.Net Core

Creating Loading Animation for long Tasks in .Net Core 3 WPF

Often we need to perform some time-consuming tasks in our code. A good app should use a loading animation or progress bar while performing a long task, and if we don’t use any loading sign or indicator to the user while performing a long job, it will annoy the user as the user may think that the app is in hang-state, which will surely break the user experience.

Windows Presentation Foundation provides us with a “ProgressBar” control, which is used to show a progress bar to user while performing a task. We will use this control to show the user a percentage bar. First, we will display a progress bar, then we will see how to use a gif image to display a loading animation instead of the progress bar. So, let’s get started.

Before starting, you should download .Net Core setup, and .Net Core SDK. I will recommend you to install version 3.0.1XX of .Net Core SDK.

Now, Open visual studio and create a .Net Core WPF App.

creating wpf project

Creating Progress bar: After creating WPF .Net Core project, create a progress bar control in the MainWindow.xaml. We also need a TextBlock to display the percentage of the progress, fr this purpose, we will bind the value of progress bar with the TextBlock. The following code will create a progress bar and a Text block, place the code inside the grid element.

<ProgressBar Name="MyProgressBar" HorizontalAlignment="Left" Margin="75,100,0,0" Height="20" VerticalAlignment="Top" Width="150"/>
<TextBlock Margin="25,-42,0,0" Name="MyProgressLabel" Text="{Binding ElementName=MyProgressBar, Path=Value, StringFormat={}{0:0}%}" HorizontalAlignment="Center" VerticalAlignment="Center" />

The task which we want to perform and the progress bar cannot work at the same time, because they require separate threads to execute, so we need to execute them in parallel by running them in separate threads. In this tutorial, we will use background workers to accomplish this job.

Background workers are very simple to use. To make use of them we need to bind three methods to the instance of Background Worker, One method to perform the task, the second method to change the progress percentage, and the third to run after completing the task. Let’s see how we can code them.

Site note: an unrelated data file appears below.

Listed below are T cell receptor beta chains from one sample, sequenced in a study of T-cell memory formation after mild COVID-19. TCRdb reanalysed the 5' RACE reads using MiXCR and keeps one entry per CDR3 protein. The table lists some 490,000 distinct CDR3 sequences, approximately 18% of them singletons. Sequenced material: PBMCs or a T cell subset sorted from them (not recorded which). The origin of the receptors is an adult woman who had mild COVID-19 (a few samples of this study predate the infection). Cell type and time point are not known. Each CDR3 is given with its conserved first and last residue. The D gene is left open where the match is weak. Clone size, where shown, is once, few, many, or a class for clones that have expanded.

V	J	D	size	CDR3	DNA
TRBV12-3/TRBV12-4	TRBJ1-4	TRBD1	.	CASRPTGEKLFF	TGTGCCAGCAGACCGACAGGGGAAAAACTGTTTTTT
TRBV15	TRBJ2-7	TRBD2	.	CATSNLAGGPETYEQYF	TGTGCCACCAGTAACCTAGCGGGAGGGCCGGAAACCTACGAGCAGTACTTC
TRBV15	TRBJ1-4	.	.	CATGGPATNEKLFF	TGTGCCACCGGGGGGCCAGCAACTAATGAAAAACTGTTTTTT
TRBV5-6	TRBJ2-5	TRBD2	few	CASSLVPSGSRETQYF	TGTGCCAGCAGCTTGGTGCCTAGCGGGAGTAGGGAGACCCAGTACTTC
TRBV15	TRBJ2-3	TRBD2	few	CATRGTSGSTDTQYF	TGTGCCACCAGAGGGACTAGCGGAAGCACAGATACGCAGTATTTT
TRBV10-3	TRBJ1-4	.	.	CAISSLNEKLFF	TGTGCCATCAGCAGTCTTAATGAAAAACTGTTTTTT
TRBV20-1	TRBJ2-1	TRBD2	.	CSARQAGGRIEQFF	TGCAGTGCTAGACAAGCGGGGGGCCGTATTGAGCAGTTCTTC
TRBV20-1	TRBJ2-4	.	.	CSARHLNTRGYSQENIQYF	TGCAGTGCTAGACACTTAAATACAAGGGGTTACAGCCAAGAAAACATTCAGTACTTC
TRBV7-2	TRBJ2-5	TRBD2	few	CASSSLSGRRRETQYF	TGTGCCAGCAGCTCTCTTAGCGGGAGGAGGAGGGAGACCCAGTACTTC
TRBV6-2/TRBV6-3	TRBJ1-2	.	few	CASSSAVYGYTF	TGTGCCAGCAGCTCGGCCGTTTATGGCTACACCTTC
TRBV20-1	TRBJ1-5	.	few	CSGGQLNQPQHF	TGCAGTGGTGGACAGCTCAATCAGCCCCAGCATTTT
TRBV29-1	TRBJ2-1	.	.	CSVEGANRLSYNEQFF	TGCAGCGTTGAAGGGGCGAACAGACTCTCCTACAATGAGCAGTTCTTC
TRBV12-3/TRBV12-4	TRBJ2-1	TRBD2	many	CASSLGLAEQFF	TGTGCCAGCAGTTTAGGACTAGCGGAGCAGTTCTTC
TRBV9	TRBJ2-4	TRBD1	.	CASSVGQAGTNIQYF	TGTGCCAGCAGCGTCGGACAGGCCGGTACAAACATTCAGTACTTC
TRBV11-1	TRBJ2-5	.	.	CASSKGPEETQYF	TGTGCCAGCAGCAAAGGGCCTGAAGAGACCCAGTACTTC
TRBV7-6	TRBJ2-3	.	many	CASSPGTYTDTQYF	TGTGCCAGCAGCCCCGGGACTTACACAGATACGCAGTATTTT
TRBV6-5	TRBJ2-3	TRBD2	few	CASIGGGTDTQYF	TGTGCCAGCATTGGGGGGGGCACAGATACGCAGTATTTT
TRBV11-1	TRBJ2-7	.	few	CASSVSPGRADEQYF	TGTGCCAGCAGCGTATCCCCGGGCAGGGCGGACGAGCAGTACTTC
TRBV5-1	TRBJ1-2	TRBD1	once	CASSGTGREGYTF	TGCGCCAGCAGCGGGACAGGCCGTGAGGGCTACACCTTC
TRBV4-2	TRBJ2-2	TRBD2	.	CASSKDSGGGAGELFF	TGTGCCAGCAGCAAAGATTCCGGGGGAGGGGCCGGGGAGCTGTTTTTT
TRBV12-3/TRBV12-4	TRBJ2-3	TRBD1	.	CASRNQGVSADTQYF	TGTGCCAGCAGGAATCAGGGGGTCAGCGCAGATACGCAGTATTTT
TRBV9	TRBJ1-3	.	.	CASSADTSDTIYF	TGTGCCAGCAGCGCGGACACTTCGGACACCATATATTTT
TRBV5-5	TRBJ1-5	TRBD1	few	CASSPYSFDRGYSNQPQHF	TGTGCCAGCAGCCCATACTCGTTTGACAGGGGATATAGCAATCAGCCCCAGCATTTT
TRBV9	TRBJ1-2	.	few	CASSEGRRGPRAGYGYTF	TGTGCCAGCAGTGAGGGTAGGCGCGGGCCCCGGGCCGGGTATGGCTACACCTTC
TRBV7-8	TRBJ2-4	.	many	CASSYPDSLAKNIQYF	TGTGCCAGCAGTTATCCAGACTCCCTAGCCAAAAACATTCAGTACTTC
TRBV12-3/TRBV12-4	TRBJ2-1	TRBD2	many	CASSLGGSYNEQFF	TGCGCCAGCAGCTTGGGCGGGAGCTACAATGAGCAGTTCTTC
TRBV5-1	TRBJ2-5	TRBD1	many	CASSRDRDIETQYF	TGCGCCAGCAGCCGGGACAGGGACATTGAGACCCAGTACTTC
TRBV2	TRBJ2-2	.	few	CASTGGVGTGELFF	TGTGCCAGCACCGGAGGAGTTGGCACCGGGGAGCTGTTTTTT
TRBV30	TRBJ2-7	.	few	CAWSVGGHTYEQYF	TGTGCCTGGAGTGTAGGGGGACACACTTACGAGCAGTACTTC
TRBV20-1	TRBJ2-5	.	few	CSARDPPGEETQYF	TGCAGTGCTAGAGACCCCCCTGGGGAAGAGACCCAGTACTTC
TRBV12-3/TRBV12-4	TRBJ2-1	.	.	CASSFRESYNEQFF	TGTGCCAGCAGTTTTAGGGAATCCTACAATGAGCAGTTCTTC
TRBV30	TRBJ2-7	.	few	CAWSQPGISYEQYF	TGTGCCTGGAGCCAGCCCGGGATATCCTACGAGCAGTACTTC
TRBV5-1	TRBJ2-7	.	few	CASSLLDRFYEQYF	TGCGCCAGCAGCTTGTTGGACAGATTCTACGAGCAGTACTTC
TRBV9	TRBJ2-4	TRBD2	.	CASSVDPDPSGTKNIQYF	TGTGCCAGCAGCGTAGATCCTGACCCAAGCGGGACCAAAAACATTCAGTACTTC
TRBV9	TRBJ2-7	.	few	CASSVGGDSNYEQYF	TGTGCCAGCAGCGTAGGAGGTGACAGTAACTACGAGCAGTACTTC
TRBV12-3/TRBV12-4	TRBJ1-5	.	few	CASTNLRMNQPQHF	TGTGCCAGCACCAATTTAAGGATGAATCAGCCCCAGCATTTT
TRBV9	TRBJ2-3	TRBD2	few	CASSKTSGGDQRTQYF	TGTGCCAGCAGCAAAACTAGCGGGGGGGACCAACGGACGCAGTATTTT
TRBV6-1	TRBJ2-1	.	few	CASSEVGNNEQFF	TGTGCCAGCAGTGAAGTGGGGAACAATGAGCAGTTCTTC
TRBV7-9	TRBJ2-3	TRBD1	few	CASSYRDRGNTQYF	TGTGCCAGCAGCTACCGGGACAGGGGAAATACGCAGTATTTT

First, declare an object of Background Worker, we will declare it as global because we need it in different methods. Write the following code just above the public partial class MainWindow : Window

BackgroundWorker worker;

The BackgroundWorker requires the System.ComponentModel namespace.

Create a method in MainWindow.xaml.cs with any name, having two parameters of type object and DoWorkEventArgs respectively, we will write our long task here.

private void Worker_DoWork(object sender, DoWorkEventArgs e)
{
}

Now create another method with any name, having two parameters of type object and ProgressChangedEventArgs respectively, this method will execute when the percentage of the task is changed.

void Worker_ProgressChanged(object sender, ProgressChangedEventArgs e)
{
}

Now create another method with any name, having two parameters of type object and RunWorkerCompletedEventArgs respectively, this method will execute after the execution of worker_DoWork method.

private void Worker_RunWorkerCompleted(object sender, RunWorkerCompletedEventArgs e)
{
}

Create a button in the MainWindow.xaml file, our task will execute after pressing this button.

<Button Name="PerformTask" Content="Execute job" Click="PerformTask_Click" Margin="110,50,0,0" Width="80" Height="20" HorizontalAlignment="Left" VerticalAlignment="Top"/>

Now, in the event handler of the button we just created, we will run our task. For this purpose, we first need to bind the three methods we discussed above with the worker object i.e. Worker_DoWorkWorker_ProgressChanged, and Worker_RunWorkerCompleted, then we will execute the worker. The following lines of code will do this. Write them inside PerformTask_Click event handler of Execute job button.

MyProgressBar.Visibility = Visibility.Visible; //Make Progressbar visible
MyProgressLabel.Visibility = Visibility.Visible; //Make TextBlock visible
PerformTask.IsEnabled = false; //Disabling the button
worker = new BackgroundWorker(); //Initializing the worker object
worker.ProgressChanged += Worker_ProgressChanged; //Binding Worker_ProgressChanged method
worker.DoWork += Worker_DoWork; //Binding Worker_DoWork method
worker.WorkerReportsProgress = true; //telling the worker that it supports reporting progress